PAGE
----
Effects of Narcolepsy
Dogs are infamous for their frequent napping habits. While naps are quite normal for domestic dogs, sometimes excessive daytime sleepiness is caused by a medical condition called narcolepsy. Narcolepsy is a syndrome in which the sleep-wake cycle is disrupted, causing tiredness, lethargy and brief periods of muscle paralysis or unconsciousness.
Symptoms of Narcolepsy in Dogs
Dogs suffering from narcolepsy periodically (and abruptly) fall into a state of deep sleep during normal waking hours. They often become partially or completely immobilized, and then spontaneously recover. Narcolepsy is neither life-threatening nor painful. Affected animals usually develop one or more of the following symptoms:
- Excessive daytime drowsiness
- Prolonged periods of sleep during the daytime
- Rapid onset of periods of deep sleep, lasting seconds to minutes
- Collapse into lateral (lying on the side) or sternal (lying on the stomach) recumbency
- Difficulty rousing from sleep
- Abrupt loss of consciousness
- Abrupt return to consciousness or wakefulness (usually spontaneous)
- Paralysis (partial to complete; “cataplexy”; often involves the lower legs or the head and neck)
- Muscle twitching (especially around the face, eyes and lower limbs)
- Rapid eye movements (REM sleep)
Narcolepsy in dogs is characterized by a condition called cataplexy, which involves brief episodes of partial or complete muscle paralysis with loss of reflexes. Cataplectic episodes are almost always completely and spontaneously reversible. The dog may develop weakness and/or twitching in its leg muscles, and its facial and neck muscles may also be affected. Narcoleptic episodes often occur during times of activity, such as eating, playing, running or other periods of excitement. For example, a dog playing fetch with its owner might suddenly fall into an apparent deep sleep, and then rise and recommence playing as if nothing has happened. These “sleep attacks” tend to be short (seconds to minutes), although they can last up to 30 minutes or more. Most affected dogs can be roused by loud noises, petting, calling their name or other forms of external stimuli. The frequency of narcoleptic symptoms depends upon the severity of the condition in a given dog. Some dogs experience only a few narcoleptic bouts each week or month, while others have dozens of episodes daily. Signs of narcolepsy can mimic signs of other, more serious conditions such as heart disease, diabetes and epilepsy.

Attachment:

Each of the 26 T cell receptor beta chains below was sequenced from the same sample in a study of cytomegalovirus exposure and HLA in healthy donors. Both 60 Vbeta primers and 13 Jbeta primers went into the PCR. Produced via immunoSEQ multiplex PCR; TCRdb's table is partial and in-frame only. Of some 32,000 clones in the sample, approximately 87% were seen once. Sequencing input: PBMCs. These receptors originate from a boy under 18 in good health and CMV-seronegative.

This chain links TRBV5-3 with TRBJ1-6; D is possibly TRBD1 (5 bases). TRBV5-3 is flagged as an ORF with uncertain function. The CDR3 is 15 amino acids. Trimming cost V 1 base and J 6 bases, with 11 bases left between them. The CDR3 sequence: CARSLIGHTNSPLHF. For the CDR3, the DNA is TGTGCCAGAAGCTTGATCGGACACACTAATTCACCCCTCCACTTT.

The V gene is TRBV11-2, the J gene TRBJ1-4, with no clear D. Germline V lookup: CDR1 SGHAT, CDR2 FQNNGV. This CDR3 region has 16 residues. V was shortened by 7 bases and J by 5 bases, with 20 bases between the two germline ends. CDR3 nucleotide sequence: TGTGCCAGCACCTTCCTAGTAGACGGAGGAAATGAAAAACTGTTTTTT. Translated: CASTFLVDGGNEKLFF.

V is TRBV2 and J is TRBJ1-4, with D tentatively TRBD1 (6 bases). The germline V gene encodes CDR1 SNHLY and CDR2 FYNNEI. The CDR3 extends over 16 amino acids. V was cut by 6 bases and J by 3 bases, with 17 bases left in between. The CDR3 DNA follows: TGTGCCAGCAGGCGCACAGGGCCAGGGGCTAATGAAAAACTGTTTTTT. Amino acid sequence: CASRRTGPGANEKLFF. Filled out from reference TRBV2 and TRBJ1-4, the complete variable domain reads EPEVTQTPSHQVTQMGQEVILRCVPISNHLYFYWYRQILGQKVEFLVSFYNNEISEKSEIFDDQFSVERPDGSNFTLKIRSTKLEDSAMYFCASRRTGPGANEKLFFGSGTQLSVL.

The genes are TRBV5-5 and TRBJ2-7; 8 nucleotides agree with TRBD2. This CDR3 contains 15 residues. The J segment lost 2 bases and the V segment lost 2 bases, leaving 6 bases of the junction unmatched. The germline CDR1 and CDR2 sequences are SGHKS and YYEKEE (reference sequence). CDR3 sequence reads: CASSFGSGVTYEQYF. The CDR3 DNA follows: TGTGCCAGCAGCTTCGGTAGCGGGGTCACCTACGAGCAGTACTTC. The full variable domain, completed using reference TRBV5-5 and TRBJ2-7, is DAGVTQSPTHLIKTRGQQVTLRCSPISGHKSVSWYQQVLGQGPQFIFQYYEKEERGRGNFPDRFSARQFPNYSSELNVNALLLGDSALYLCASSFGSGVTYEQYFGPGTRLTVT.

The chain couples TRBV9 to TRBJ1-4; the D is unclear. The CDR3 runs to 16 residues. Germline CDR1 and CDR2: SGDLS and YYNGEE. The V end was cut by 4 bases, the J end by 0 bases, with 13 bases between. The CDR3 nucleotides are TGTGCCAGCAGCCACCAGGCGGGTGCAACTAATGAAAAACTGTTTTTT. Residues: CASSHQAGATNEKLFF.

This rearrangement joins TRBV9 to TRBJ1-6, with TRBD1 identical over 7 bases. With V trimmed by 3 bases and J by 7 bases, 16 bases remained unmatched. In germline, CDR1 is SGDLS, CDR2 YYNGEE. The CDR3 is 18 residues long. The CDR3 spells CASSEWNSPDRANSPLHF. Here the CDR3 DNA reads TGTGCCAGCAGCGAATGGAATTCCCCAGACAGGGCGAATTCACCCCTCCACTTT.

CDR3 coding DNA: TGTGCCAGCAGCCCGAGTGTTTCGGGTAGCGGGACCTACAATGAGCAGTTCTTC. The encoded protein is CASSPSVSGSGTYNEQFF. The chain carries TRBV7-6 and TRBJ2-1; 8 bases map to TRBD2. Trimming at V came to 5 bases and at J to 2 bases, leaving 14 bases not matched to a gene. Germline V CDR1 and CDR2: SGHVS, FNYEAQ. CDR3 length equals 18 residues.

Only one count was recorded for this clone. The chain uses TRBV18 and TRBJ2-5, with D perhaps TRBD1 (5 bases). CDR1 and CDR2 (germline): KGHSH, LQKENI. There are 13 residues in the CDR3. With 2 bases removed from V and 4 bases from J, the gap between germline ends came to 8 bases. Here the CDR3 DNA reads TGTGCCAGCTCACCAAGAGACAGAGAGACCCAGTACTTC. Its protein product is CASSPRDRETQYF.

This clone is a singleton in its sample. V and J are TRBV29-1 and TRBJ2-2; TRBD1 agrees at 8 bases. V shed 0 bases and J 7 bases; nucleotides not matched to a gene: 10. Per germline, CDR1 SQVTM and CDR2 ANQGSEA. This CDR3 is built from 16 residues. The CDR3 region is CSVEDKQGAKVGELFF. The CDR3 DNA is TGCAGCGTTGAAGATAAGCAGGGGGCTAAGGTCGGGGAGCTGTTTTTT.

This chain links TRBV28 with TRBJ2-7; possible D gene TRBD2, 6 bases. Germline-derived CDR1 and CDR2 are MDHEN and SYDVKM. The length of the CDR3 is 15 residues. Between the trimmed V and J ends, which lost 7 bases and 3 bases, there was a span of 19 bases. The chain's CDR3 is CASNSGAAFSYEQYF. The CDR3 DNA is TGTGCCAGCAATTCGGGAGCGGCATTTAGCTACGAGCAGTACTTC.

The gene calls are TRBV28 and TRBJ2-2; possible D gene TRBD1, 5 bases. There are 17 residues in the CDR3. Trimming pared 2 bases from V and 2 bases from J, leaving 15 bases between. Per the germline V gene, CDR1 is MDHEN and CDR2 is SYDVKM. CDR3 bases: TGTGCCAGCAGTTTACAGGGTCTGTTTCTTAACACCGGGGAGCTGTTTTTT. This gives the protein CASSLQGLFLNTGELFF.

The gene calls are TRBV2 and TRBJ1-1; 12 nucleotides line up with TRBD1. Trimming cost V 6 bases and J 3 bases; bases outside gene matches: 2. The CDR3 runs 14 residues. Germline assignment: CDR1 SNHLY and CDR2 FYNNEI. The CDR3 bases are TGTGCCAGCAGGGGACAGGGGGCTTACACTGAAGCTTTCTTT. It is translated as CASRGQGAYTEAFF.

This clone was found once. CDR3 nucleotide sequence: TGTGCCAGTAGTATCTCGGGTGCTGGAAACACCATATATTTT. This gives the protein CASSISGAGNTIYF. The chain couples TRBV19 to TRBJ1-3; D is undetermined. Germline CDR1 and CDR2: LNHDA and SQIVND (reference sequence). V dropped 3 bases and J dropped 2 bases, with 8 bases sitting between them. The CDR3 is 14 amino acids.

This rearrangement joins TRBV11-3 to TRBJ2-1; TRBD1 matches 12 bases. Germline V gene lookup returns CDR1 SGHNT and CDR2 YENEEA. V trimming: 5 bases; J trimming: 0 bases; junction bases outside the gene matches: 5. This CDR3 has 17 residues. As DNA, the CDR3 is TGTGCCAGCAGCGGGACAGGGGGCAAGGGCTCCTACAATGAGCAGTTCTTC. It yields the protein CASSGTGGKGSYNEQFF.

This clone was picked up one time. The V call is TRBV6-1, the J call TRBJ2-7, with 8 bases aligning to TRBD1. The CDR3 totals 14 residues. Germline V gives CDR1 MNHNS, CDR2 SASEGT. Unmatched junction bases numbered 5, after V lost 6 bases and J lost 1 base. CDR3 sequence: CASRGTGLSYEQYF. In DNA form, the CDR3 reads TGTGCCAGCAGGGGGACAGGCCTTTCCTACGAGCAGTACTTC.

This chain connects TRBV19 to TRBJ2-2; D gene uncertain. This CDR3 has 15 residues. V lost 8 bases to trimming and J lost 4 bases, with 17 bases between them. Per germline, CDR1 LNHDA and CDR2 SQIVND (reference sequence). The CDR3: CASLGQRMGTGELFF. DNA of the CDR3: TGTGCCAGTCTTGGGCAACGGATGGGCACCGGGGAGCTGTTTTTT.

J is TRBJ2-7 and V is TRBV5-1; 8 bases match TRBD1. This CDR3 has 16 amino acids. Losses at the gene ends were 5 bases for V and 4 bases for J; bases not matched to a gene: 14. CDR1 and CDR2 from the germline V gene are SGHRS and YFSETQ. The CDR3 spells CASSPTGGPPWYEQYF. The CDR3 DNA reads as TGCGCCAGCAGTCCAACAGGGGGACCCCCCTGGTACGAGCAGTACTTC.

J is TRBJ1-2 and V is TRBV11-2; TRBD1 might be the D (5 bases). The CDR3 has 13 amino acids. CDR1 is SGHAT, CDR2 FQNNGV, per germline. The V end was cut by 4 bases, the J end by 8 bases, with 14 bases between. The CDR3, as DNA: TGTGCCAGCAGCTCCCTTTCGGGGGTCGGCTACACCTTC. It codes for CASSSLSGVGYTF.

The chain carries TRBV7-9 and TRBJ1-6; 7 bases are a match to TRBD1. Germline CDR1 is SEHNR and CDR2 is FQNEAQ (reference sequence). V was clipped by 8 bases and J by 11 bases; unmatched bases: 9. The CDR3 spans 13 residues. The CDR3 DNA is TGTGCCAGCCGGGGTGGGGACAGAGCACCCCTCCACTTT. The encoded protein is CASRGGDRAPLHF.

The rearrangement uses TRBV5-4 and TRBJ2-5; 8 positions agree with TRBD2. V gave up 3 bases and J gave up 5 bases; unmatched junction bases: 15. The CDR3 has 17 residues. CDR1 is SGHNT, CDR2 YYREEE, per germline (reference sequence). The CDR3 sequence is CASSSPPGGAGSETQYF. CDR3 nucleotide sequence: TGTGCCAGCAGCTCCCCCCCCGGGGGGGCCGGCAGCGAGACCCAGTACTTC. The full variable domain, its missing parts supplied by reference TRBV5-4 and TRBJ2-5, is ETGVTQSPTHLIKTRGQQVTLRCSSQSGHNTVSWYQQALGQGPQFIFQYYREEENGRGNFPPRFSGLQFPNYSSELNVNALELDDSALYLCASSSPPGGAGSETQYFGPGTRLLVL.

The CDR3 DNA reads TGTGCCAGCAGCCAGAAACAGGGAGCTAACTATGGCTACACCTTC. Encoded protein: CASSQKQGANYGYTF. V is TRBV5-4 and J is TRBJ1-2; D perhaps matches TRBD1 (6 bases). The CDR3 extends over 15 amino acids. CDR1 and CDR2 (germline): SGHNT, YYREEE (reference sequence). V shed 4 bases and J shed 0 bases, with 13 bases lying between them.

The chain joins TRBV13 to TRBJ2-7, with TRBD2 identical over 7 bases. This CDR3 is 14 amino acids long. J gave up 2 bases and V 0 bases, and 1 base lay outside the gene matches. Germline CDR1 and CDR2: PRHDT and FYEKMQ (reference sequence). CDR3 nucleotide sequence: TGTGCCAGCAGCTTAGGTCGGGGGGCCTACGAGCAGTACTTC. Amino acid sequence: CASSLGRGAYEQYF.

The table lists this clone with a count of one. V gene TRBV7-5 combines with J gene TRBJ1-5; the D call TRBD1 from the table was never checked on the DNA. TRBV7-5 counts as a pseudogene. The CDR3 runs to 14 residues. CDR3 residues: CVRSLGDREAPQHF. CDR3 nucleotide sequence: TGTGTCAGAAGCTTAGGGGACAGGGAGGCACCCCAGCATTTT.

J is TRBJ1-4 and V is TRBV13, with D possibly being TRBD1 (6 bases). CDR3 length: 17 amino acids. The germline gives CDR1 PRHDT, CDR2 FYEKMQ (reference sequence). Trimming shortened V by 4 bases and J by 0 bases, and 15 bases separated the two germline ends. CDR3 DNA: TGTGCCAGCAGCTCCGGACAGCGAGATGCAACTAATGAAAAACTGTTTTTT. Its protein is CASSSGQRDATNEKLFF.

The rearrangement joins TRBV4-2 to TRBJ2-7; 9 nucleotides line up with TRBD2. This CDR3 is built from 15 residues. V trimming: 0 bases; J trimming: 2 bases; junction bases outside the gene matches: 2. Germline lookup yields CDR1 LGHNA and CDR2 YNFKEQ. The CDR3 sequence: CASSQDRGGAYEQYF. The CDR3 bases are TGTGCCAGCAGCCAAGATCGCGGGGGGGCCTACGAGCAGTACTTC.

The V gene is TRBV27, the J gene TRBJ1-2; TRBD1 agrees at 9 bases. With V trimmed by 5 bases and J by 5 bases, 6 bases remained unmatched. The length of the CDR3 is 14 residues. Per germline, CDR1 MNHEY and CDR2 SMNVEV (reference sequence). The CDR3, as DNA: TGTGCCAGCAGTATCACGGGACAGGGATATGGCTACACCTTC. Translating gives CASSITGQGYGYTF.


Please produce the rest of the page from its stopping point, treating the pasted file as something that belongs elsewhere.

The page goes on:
Dogs at Increased Risk
Narcolepsy has been diagnosed in many breeds and has an established hereditary component. Predisposed breeds include the Labrador Retriever, Poodle, Dachshund and Doberman Pinscher. Symptoms usually appear by 6 months of age. Small-breed dogs seem to be more severely affected.